Howard Dean, who once held a 30-point lead over Sen. John Kerry in New Hampshire, is now locked in a statistical tie with the Iowa caucus winner one week before the state’s presidential primary, according to a Reuters/MSNBC Zogby poll released Tuesday.
Dean led Kerry 25 percent to 23 percent in the three-day tracking poll, which began Sunday, the day before Kerry’s stunning win in Iowa in the first contest in the Democratic race to pick a challenger to President Bush. But in Tuesday’s polling, taken after the caucus results were known, the Massachusetts senator actually led Dean by two percentage points after the former Vermont governor finished a distant third in Iowa.
The margin of error for the poll is plus-or-minus 4 percent.
In third place was retired Gen. Wesley Clark at 16 percent, with North Carolina Sen. John Edwards, who finished a surprise second in Iowa, and Connecticut Sen. Joseph Lieberman tied for fourth place at 7 percent.
The poll found 16 percent of likely New Hampshire primary voters are still undecided ahead of the primary, with the number of undecided voters growing during the course of the three days of polling.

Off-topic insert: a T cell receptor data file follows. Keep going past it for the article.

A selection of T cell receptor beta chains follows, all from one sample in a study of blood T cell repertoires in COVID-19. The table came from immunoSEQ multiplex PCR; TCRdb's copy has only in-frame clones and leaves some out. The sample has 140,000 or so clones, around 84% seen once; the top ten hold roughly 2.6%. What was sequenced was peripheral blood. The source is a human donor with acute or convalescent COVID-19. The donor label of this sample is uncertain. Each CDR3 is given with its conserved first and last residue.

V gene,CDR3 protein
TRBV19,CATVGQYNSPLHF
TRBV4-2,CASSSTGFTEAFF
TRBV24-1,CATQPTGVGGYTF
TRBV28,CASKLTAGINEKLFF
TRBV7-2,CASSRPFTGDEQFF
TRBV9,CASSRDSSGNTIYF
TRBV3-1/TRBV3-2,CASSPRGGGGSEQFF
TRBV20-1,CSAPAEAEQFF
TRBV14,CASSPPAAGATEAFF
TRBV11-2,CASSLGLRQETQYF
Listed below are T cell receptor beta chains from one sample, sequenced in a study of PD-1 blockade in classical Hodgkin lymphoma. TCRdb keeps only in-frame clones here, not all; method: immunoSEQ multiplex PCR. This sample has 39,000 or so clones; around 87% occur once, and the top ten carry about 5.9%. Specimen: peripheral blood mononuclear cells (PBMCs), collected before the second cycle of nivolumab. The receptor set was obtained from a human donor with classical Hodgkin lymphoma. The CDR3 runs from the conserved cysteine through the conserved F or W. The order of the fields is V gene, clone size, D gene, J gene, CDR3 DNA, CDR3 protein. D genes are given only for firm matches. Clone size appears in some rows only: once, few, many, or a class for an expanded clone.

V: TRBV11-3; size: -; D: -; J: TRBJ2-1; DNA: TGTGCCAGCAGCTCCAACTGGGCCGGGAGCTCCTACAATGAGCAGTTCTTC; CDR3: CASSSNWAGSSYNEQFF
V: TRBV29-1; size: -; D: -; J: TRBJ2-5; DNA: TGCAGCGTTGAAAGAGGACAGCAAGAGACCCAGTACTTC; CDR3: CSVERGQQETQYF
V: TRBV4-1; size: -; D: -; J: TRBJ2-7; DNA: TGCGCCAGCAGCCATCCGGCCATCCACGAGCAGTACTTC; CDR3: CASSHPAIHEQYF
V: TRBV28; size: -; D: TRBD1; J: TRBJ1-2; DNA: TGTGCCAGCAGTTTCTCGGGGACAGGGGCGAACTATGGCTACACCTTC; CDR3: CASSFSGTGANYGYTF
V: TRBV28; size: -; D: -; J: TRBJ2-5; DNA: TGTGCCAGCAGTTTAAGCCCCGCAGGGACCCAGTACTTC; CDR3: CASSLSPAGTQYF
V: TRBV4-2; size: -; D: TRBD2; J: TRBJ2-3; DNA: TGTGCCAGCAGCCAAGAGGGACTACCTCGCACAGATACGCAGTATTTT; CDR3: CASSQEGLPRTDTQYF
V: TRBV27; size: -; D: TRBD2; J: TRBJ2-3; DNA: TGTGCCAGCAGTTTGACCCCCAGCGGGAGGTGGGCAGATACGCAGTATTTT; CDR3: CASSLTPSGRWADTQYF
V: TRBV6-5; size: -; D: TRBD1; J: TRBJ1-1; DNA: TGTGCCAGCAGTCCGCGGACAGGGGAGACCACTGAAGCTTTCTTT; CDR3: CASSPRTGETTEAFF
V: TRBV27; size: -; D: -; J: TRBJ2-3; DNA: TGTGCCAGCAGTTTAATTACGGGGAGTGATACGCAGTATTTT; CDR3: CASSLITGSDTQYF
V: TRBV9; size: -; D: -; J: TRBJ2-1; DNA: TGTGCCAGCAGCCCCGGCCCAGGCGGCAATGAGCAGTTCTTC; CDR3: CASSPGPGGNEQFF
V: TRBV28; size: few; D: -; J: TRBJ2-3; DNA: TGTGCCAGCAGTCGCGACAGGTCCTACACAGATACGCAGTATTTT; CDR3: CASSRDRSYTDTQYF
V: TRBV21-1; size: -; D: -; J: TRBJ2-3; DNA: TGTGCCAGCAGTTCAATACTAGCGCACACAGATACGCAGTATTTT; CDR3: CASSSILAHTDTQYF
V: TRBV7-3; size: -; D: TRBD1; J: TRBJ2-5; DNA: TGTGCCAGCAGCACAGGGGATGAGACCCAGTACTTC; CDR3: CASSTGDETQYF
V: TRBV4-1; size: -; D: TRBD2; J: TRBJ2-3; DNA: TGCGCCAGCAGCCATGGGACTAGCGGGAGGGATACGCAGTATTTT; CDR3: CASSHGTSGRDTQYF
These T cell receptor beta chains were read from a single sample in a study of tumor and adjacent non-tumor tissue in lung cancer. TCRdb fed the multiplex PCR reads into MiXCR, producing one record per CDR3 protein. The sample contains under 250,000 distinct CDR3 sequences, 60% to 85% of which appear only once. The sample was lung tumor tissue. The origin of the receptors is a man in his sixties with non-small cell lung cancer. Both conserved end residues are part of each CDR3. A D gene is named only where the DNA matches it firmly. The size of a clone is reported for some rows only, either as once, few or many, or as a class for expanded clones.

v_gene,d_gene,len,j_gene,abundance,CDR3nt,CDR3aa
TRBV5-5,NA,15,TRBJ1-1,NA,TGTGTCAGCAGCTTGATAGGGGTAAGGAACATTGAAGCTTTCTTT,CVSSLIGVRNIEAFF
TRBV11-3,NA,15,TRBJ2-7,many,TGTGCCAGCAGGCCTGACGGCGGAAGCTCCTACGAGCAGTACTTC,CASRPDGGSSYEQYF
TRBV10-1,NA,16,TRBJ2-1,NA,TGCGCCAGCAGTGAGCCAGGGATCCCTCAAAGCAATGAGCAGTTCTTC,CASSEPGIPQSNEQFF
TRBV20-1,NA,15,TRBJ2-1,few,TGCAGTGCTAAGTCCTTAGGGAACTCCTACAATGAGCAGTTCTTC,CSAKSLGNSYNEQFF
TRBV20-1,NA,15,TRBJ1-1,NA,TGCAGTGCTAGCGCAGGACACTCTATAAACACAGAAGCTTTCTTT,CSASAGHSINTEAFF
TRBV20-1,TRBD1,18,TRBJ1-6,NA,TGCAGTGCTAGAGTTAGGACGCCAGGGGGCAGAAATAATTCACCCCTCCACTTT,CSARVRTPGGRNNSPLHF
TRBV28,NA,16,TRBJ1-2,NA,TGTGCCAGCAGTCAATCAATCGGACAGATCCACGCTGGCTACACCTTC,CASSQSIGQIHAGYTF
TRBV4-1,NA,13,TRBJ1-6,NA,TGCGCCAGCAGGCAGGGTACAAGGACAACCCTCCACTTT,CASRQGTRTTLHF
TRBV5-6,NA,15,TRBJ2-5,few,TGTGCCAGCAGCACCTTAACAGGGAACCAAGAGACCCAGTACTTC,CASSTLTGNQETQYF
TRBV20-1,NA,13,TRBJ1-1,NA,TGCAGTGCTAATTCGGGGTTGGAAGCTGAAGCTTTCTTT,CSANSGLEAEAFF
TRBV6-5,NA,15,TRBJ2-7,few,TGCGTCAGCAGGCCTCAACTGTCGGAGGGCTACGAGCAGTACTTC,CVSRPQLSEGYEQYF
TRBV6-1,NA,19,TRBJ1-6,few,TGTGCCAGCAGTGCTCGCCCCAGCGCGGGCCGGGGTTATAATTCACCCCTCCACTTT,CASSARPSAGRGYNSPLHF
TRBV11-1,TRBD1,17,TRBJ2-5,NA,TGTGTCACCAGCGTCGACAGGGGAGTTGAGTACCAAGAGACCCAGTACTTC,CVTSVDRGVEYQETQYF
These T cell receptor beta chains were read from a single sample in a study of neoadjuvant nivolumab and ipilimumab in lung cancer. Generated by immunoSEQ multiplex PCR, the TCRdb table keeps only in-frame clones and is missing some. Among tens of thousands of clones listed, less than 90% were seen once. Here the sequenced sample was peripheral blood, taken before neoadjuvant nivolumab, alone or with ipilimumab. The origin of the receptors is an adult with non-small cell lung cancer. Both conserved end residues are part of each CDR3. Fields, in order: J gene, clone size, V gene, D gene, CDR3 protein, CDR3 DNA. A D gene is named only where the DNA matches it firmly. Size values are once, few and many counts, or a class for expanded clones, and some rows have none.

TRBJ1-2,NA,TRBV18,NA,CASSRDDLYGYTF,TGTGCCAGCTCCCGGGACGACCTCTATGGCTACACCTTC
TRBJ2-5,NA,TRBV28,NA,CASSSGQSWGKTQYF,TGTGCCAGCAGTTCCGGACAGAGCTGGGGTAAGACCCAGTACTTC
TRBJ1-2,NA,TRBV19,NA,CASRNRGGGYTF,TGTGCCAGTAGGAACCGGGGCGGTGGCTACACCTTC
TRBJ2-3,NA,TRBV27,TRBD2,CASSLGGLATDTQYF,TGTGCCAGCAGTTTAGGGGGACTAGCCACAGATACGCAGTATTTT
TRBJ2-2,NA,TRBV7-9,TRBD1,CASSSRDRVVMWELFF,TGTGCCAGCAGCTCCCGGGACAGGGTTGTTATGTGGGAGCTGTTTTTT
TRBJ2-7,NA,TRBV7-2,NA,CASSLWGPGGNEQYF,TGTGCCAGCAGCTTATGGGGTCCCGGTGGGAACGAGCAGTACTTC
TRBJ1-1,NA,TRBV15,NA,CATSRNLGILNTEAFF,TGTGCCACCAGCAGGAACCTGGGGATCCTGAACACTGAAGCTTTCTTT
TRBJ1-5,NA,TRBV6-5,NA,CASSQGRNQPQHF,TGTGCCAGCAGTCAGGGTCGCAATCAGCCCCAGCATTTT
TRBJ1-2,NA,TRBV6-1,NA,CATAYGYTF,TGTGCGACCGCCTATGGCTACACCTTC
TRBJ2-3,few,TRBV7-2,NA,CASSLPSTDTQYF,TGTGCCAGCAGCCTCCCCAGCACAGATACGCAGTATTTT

“Clark has slid a point a day since Sunday,” pollster John Zogby said. “As Dean drops, undecided jumped to 20 points on Tuesday alone.”
Zogby said the rising number of undecided voters was not unusual, with voters often shifting to undecided first as they rethink their support for a candidate.
The poll of 600 likely primary voters was taken Sunday through Tuesday and has a margin of error of four percentage points. It will continue through Jan. 27, the day of the New Hampshire primary.
Dean led Kerry by 42 to 12 percent in Zogby's December New Hampshire poll, but has seen his lead shrink quickly in recent weeks as he came under relentless attacks from his rivals and as voters re-evaluated the candidates before the caucuses in Iowa.
Kerry, the four-term senator from Massachusetts whose campaign was given up for dead just weeks ago, roared back into the Democratic race and capped his comeback with Monday’s win in Iowa.
He and Edwards, who also received a jolt of energy for his campaign with his surprise second-place showing in Iowa, should benefit from the Iowa results with increased momentum in New Hampshire.
“Stay tuned; there is as much movement here as there was in Iowa,” Zogby said.
A tracking poll combines the results of three consecutive nights of polling, then drops the first night’s results each time a new night is added. It allows pollsters to record shifts in voter sentiment as they happen.
Ohio Rep. Dennis Kucinich received 2 percent in the poll, with civil rights activist Al Sharpton getting less than 1 percent.